Stacy brushed her hand over her bare calf to swat away whatever tickled her skin. They swished through knee-high grasses encroaching on the skinny dirt trail leading to the “perfect camping spot.” Those were her boyfriend’s words- not hers.
At that moment, Kenny turned and smiled. “Keeping up okay?”
She glared, even though he couldn’t get the full effect through her dark sunglasses. “Are we almost there?”
“Another half mile, I think.” He turned and continued on the path.
Stacy shifted the pack and winced when she moved the strap that had been digging into her hip for the last two hours. Her friends thought she was nuts for agreeing to go on this trip, but she had a feeling he planned to propose. After dating for three years, she didn’t want to miss it. Still, she couldn’t figure out what gave him the impression she would enjoy this.
Nearly an hour later they stopped and peered down an embankment.
“I’ll help you down,” he said, offering his left hand.
She shook her head. “It’s too steep. Can’t we just set up the tent here?”
“On the trail?” He laughed. “You can do this.”
“I don’t think my shoes are grippy en-“
He tugged her down the slope before she could finish her protest.
A few feet from flat ground, she lost her footing. Kenny’s body broke her fall. “Sorry,” she muttered before rolling to the side. The momentum flipped her onto her back.
He gasped a few breaths. “There. We made it.” He pointed to the left, toward a thicket of scrub oak trees. “We can camp there.”
Stacy felt like a turtle overturned on its shell since her abdominal muscles couldn’t right her while strapped to a thirty-pound pack. Grateful, she accepted his extended hand and ignored the barely-stifled snicker.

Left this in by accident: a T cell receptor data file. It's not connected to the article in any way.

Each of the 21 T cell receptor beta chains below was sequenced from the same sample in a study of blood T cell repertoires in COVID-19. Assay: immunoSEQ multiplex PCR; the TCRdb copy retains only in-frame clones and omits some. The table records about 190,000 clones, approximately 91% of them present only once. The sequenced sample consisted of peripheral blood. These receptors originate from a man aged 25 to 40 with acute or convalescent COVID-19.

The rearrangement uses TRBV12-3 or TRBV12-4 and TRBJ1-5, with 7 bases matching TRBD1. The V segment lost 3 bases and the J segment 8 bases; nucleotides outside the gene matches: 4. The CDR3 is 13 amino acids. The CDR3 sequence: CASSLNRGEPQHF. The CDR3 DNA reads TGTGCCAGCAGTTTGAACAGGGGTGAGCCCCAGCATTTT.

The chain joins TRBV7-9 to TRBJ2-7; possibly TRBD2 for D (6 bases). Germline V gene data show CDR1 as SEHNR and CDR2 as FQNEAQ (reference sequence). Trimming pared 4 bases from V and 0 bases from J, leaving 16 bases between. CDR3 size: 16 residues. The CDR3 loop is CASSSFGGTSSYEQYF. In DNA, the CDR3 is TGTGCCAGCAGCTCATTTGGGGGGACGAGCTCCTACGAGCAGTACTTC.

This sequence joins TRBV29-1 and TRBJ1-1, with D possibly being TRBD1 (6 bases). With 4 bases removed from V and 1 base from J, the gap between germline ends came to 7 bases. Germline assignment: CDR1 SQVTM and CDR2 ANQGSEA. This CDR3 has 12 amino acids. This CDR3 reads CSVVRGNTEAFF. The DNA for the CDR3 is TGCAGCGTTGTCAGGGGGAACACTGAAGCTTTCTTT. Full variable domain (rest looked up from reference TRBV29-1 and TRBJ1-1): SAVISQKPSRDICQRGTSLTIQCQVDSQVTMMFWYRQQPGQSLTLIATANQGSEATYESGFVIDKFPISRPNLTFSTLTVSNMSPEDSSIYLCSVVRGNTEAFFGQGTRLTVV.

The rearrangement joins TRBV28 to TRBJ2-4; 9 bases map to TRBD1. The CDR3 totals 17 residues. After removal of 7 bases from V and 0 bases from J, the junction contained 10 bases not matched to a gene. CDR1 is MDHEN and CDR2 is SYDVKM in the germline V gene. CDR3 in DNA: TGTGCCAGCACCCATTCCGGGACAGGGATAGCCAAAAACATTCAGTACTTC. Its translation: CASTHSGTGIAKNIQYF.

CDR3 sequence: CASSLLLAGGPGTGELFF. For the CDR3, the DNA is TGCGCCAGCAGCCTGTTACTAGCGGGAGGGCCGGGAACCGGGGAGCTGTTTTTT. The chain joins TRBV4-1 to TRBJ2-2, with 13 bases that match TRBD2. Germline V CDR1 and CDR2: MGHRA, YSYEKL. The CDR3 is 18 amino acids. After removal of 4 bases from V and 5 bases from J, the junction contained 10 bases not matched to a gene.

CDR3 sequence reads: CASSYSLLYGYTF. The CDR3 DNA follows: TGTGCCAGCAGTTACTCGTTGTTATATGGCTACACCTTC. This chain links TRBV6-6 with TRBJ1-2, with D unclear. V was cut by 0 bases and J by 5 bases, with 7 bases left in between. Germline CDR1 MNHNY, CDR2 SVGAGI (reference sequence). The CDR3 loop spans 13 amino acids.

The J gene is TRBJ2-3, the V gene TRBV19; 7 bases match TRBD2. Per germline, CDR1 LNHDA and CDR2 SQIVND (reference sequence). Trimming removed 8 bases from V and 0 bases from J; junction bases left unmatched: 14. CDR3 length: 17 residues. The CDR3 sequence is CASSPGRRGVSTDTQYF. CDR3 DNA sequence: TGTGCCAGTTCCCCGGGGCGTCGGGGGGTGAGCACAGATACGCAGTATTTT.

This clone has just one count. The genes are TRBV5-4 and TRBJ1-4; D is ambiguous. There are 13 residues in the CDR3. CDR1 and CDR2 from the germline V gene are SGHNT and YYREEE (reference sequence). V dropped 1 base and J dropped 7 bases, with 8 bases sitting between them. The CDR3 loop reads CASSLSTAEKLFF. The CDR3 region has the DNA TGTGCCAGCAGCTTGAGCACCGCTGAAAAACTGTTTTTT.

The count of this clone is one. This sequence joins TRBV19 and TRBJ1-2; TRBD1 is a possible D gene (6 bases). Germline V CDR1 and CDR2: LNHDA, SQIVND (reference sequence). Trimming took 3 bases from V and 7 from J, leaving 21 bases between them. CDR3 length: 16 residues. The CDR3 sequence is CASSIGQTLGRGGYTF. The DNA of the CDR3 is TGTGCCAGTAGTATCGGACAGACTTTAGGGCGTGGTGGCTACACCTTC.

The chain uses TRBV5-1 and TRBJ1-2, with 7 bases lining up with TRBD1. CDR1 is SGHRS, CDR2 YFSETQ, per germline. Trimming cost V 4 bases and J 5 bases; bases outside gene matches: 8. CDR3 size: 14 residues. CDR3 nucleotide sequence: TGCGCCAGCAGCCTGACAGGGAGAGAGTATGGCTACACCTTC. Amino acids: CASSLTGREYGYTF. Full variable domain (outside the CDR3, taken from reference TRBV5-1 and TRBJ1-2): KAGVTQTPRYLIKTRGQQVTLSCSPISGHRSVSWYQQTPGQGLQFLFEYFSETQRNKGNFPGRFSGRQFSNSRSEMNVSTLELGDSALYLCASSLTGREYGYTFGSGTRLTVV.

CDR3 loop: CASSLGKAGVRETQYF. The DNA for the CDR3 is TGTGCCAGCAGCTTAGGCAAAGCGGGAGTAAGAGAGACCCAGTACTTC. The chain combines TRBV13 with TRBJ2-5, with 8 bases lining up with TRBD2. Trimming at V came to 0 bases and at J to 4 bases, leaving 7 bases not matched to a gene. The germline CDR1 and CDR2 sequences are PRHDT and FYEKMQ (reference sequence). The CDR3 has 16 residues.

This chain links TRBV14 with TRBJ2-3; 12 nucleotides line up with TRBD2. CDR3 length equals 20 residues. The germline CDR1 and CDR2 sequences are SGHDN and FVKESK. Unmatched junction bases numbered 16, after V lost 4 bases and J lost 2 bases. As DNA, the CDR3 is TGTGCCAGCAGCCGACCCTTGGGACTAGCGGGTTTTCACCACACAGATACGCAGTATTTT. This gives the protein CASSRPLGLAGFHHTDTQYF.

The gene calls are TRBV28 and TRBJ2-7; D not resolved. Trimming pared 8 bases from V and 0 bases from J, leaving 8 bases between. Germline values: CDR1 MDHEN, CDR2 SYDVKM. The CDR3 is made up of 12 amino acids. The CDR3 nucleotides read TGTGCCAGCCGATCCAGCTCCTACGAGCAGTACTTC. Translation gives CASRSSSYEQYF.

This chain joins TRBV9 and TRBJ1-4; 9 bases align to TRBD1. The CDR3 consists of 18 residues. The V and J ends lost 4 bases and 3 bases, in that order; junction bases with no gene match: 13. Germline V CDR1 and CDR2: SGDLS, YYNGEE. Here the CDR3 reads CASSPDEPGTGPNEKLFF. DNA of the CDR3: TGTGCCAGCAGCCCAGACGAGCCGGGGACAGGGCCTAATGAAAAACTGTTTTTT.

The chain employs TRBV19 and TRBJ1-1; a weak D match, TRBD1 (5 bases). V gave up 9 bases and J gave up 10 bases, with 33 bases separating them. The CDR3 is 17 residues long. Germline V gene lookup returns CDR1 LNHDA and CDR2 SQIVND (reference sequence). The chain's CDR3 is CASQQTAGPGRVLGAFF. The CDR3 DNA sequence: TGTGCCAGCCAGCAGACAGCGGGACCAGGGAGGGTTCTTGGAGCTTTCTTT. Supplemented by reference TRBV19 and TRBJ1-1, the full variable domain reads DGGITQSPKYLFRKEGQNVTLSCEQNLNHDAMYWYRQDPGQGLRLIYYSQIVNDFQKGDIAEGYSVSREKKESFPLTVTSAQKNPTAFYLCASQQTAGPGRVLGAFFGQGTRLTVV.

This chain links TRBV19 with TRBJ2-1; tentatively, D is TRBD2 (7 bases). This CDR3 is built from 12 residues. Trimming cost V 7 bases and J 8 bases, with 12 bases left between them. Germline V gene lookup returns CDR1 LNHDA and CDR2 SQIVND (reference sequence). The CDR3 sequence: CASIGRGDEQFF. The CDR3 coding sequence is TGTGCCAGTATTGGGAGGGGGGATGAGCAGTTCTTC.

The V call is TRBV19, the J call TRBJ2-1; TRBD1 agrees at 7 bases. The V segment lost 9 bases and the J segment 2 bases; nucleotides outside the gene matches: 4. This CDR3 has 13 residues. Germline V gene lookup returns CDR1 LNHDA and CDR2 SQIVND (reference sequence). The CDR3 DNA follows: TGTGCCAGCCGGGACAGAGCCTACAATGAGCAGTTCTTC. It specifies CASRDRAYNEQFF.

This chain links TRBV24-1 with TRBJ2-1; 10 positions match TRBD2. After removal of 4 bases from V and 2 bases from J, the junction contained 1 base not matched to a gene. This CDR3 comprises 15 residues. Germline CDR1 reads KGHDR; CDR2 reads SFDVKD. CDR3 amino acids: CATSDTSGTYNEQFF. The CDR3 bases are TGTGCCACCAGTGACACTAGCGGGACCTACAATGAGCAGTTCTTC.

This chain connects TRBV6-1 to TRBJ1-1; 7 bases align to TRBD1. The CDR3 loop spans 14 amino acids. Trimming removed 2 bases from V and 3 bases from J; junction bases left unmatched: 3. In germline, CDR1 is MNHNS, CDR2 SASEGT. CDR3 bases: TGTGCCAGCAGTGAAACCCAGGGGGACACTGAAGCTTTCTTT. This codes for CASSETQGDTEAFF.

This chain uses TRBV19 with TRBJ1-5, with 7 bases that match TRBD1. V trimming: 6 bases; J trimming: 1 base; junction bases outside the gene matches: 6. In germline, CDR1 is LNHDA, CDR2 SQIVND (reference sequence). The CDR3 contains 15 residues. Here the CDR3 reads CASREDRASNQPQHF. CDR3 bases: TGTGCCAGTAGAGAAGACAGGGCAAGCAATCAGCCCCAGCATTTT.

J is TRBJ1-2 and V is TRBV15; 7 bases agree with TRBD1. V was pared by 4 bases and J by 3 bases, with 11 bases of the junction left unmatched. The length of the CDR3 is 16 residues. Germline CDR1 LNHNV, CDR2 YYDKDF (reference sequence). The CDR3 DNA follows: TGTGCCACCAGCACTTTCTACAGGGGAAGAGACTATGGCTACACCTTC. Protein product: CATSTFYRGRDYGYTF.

After they pitched the tent, he cooked pork and beans over a campfire. As he cleaned the dishes, she paused to listen to the creek. She watched the water rush over rocks, creating mini whitecaps. She had to admit; it was pretty here. She turned toward a scraping noise behind her and saw Kenny hoisting their packs into a tree with a rope he’d thrown over a sturdy branch. “What are you doing?”
He paused. “Stowing our packs.”
“Why not put them in the tent?”
“Bears.” He grunted as he threw his weight into a pull.
“Bears?” Panic edged into her voice.
“Sure. We have food in the packs and we don’t want the bears to follow the scent right to where we sleep.” He secured the rope by wrapping it around the tree several times before knotting it.
“No. Uh-uh. I want to go home. You didn’t tell me we could be eaten.”
“Settle down, Stace. They hardly come around… it’s more of a precaution.”
“Then as a precaution, take me home.”
“We’d never make it out before dark. Besides, I came prepared.”
Stacy watched as he unfolded a tripod and anchored his camera to it. “So you’re going to make a video of the bear mauling us?” Her jaw hung slack after the words tumbled out.
He laughed. “Of course not.” He gestured to the tripod. “This is to capture the chupacabra.” He pulled a Ruger LCP from the side pocket of his cargo pants. “This is to protect us from bears.”
“Chupacabra? You brought me here to hunt chupacabra.” She ran her fingers through her hair, flicking out twigs and leaves as she went. “You mean that wasn’t just a phase?”
“No way! I’ve wanted to see for myself ever since I heard of the first sighting around here when I was nine.”
“Lord, I’m an idiot.” She muttered to herself as she turned back to the creek, uneasiness creeping over her.
“I thought we could make this a romantic weekend.” He sat on the flat rock behind her and rested his chin on her shoulder. “It’ll be fun.”